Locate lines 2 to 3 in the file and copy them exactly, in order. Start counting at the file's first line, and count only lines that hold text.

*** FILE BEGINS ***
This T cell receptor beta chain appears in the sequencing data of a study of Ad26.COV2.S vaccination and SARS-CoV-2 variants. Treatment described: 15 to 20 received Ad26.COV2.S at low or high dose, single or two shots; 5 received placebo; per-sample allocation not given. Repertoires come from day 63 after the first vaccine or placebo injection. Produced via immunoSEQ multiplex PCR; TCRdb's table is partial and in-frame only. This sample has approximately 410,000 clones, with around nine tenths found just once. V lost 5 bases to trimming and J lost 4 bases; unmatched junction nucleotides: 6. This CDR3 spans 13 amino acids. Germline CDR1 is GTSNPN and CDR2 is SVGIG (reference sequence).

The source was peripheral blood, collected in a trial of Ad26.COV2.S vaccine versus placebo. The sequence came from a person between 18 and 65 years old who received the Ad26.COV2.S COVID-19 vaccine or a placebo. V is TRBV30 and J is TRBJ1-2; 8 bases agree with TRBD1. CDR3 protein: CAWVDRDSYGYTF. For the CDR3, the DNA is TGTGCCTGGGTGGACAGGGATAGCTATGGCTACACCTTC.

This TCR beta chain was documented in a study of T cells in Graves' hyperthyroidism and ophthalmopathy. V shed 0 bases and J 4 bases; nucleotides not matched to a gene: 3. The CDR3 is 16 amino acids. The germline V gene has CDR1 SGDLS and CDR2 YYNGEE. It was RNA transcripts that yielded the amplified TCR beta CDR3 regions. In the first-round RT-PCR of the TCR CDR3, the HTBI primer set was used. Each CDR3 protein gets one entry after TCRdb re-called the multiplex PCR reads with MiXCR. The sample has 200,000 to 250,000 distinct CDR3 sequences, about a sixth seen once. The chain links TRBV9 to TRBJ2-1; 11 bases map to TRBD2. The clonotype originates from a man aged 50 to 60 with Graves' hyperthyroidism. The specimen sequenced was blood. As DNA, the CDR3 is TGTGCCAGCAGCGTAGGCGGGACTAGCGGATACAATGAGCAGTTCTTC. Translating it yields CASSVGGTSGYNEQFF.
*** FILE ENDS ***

The source was peripheral blood, collected in a trial of Ad26.COV2.S vaccine versus placebo. The sequence came from a person between 18 and 65 years old who received the Ad26.COV2.S COVID-19 vaccine or a placebo. V is TRBV30 and J is TRBJ1-2; 8 bases agree with TRBD1. CDR3 protein: CAWVDRDSYGYTF. For the CDR3, the DNA is TGTGCCTGGGTGGACAGGGATAGCTATGGCTACACCTTC.

This TCR beta chain was documented in a study of T cells in Graves' hyperthyroidism and ophthalmopathy. V shed 0 bases and J 4 bases; nucleotides not matched to a gene: 3. The CDR3 is 16 amino acids. The germline V gene has CDR1 SGDLS and CDR2 YYNGEE. It was RNA transcripts that yielded the amplified TCR beta CDR3 regions. In the first-round RT-PCR of the TCR CDR3, the HTBI primer set was used. Each CDR3 protein gets one entry after TCRdb re-called the multiplex PCR reads with MiXCR. The sample has 200,000 to 250,000 distinct CDR3 sequences, about a sixth seen once. The chain links TRBV9 to TRBJ2-1; 11 bases map to TRBD2. The clonotype originates from a man aged 50 to 60 with Graves' hyperthyroidism. The specimen sequenced was blood. As DNA, the CDR3 is TGTGCCAGCAGCGTAGGCGGGACTAGCGGATACAATGAGCAGTTCTTC. Translating it yields CASSVGGTSGYNEQFF.